Report: Kentucky state workers gamed system for unemployment benefits during pandemic
FRANKFORT, Ky. (WKYT) - For the first time in about four years, several regional unemployment offices in Kentucky reopened for in-person appointments. This comes as thousands have reported issues with getting in touch with someone to help them with their claim.
But, new details from a recent report allege some who were tasked with handling unemployment claims early on in the pandemic were actually processing their own fraudulent claims.
For a year, we’ve told you stories about Kentuckians who lost their jobs during the pandemic, and the battle to get unemployment benefits.
“I need this money,” Tabitha Barret said. “I got bills that I have to pay for.”
“When I call there is a message that I would be put in a queue,” Glenda Smith said.
Thursday marked a turning of the tide as in-person appointments at regional offices across the state resumed, and many were able to get help they have longed for.
- Kentuckians feeling relieved after finally getting answers in person at Somerset unemployment office
- Kentucky’s regional unemployment offices reopen to in-person appointments
“They told me I should get paid this weekend,” James Rowe said.
But just as many Kentuckians were getting assistance, a report surfaced with scathing details alleging fraud from within the unemployment office.
Our partners at the Lexington Herald-Leader cited a report from the inspector general claiming at least 19 state workers at the Kentucky Education and Workforce Development Cabinet collected more than $54,000 in state and federal unemployment benefits in April and May of 2020. Many of them were working at the Office of Unemployment Insurance or the Unemployment Insurance Commission where they helped process pandemic-related jobless claims.
“It’s unacceptable,” Gov. Andy Beshear said. “Let me just say from a state government side or a human being side it’s unacceptable… And that’s why we wanted the independent report and why we wanted to make sure we took action and this is how we want to make sure we respond when things go wrong.”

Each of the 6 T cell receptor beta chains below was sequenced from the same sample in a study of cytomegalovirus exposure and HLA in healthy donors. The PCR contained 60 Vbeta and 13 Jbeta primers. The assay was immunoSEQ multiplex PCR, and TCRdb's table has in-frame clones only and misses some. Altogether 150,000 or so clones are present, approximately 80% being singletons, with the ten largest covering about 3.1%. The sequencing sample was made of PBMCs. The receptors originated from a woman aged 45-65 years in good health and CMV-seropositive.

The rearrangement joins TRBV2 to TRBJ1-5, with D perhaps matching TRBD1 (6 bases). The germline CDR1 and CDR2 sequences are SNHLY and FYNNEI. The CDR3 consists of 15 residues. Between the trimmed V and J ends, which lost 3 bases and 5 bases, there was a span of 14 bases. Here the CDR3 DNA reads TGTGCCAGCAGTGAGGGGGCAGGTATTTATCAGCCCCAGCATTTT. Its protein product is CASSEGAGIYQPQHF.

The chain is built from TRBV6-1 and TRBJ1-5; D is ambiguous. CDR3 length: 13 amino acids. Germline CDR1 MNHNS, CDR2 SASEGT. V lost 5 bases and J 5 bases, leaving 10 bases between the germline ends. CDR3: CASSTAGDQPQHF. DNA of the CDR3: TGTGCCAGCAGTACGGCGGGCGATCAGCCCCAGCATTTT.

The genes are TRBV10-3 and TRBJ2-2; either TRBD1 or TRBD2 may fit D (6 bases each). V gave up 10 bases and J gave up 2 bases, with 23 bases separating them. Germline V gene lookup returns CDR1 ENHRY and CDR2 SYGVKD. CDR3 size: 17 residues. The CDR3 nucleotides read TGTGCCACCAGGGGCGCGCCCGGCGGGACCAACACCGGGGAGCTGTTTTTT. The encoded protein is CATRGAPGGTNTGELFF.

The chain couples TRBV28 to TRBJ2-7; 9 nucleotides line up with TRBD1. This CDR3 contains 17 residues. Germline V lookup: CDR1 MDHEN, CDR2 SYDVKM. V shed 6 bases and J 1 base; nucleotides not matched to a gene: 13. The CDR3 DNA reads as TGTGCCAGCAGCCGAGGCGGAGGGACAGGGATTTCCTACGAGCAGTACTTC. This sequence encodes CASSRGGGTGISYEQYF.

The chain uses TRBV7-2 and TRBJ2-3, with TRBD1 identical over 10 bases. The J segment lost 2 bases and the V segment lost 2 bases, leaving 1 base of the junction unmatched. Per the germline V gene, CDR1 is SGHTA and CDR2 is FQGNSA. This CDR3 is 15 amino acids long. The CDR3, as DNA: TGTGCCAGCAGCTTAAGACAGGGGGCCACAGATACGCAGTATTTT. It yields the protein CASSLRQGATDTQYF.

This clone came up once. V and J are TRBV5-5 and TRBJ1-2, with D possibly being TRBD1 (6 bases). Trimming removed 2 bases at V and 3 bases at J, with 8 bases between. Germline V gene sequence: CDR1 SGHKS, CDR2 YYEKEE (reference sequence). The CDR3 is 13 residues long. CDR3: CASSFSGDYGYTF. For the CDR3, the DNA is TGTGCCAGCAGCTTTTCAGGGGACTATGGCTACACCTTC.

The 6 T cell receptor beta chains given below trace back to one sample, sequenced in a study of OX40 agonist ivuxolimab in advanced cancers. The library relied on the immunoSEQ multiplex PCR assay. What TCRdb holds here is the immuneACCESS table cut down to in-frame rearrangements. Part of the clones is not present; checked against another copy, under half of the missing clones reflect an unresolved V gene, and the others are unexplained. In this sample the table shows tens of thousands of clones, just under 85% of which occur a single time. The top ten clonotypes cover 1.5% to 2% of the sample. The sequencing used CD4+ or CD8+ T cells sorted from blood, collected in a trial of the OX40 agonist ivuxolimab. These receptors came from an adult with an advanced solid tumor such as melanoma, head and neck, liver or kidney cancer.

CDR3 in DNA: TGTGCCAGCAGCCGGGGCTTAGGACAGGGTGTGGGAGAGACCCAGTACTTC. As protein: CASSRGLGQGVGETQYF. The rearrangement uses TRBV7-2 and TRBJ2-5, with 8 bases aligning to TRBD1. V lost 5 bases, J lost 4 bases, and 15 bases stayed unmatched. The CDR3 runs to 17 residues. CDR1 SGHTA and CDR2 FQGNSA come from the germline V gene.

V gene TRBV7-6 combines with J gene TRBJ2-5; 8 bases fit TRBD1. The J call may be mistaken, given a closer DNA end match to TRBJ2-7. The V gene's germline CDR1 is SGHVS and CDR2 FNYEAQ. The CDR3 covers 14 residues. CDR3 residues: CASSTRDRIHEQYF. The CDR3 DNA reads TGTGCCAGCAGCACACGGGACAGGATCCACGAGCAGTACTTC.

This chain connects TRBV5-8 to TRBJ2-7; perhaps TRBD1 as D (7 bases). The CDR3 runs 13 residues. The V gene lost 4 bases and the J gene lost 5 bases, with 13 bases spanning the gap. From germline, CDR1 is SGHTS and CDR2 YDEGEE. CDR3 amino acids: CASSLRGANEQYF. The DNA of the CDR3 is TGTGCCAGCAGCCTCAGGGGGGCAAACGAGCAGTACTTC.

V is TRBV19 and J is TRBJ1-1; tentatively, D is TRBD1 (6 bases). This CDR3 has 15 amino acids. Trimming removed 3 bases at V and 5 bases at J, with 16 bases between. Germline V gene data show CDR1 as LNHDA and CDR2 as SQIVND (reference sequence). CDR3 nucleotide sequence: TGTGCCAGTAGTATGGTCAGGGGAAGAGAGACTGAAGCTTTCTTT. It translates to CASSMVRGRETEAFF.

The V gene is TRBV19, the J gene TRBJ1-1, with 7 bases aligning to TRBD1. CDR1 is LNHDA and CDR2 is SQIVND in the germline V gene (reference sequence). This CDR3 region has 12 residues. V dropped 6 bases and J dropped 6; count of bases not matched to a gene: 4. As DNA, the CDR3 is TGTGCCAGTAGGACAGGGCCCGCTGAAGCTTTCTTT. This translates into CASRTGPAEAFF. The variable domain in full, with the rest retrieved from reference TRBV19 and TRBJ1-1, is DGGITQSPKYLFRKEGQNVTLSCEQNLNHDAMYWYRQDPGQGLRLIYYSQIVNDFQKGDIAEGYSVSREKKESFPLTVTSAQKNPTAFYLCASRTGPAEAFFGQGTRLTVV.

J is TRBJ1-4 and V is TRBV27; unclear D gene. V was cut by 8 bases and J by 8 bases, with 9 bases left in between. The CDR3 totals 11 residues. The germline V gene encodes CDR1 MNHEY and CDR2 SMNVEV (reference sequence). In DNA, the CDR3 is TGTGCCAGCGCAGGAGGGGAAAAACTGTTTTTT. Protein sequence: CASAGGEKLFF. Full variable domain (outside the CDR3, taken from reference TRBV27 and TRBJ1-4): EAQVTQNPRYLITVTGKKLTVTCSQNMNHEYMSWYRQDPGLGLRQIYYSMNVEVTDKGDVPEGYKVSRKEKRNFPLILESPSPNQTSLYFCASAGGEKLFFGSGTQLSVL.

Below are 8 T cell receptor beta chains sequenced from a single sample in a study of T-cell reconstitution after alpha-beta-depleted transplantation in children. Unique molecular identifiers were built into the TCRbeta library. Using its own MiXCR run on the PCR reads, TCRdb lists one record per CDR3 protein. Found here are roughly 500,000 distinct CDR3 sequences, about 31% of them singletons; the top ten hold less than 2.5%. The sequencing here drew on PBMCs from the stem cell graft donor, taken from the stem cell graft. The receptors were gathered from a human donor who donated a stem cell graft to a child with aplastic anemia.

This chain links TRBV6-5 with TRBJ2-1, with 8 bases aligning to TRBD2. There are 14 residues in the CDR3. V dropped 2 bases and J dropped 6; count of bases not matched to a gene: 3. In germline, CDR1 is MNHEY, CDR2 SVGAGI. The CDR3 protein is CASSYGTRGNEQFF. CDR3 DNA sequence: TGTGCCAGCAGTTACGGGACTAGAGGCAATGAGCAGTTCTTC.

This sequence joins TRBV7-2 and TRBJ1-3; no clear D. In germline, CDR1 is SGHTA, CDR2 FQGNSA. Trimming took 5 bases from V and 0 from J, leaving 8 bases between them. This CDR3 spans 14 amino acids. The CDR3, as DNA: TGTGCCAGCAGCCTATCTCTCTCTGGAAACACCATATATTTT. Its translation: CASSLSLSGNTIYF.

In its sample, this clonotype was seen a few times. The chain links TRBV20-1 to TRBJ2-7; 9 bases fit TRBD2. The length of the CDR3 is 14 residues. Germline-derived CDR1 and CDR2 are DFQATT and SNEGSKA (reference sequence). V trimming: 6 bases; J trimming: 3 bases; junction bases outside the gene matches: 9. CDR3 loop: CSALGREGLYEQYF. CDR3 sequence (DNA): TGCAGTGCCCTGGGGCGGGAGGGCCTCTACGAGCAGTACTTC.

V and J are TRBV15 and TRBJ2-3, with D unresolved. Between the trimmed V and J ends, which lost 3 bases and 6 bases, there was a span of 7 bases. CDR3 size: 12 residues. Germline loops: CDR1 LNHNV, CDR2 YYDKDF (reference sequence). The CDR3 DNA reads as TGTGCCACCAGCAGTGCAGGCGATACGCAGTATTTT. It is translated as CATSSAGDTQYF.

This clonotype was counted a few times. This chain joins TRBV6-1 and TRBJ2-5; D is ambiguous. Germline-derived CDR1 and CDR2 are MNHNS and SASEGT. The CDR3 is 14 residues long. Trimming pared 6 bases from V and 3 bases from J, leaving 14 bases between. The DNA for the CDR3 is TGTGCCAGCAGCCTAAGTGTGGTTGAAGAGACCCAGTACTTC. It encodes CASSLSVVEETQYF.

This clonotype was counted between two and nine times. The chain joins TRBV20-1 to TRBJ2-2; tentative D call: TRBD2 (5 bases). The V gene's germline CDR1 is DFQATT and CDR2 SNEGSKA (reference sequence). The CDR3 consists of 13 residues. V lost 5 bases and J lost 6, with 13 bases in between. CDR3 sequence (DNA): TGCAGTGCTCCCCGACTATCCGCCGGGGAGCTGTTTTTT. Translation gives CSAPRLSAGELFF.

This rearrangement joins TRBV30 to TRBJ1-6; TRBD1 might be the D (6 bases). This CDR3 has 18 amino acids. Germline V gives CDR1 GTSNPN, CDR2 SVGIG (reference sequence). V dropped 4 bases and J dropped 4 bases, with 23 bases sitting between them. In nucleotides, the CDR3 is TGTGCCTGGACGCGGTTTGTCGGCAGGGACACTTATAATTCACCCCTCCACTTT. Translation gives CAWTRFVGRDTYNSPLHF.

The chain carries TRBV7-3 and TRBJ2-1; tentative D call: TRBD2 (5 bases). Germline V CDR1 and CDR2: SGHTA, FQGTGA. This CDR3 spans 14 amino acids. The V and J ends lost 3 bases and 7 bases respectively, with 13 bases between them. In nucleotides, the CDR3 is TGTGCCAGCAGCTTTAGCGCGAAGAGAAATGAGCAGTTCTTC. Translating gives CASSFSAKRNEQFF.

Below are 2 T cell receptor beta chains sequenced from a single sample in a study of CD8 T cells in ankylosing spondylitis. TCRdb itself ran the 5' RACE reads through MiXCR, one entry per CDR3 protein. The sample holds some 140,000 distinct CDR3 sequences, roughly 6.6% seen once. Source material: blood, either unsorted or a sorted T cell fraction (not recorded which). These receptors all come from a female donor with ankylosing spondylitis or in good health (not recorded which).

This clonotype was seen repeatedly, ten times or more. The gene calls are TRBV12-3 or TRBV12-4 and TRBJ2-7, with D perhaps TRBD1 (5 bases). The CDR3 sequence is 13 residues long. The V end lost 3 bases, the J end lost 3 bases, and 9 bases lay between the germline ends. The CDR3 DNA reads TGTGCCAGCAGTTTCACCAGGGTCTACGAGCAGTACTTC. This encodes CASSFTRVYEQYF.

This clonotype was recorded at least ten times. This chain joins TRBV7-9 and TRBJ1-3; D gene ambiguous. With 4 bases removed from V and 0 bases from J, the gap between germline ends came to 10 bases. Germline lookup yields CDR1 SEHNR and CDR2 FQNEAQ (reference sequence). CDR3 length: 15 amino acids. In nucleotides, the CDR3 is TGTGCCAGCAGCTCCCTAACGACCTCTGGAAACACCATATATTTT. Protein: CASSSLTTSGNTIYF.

Back in February, State Auditor Mike Harmon addressed the situation when he released his audit on the system where he highlighted a specific issue with the auto pay system used early on in the pandemic. He said auditors selected a sample of 37 state employees who filed for and received UI benefits, and found 16 of them were paid benefits for the loss of part-time jobs despite still being employed by the state. Those state wages would have made them ineligible for benefits.
Meanwhile, those are eligible are claiming victory after a long battle with the antiquated system.
“It helps out a whole lot getting to meet with somebody face to face instead of on the phone or on the computer,” Rowe said.
In the coming weeks, thousands more Kentuckians will get answers, and hopefully some resolve on their actual claims as the state works to address security and fraud that’s plagued the system during the pandemic.
We asked the governor if any of these employees could face charges for the allegations. He says that’s up to a prosecutor who takes on the case. He added there have been some inquiries, but he would not speculate on what charges those could be.
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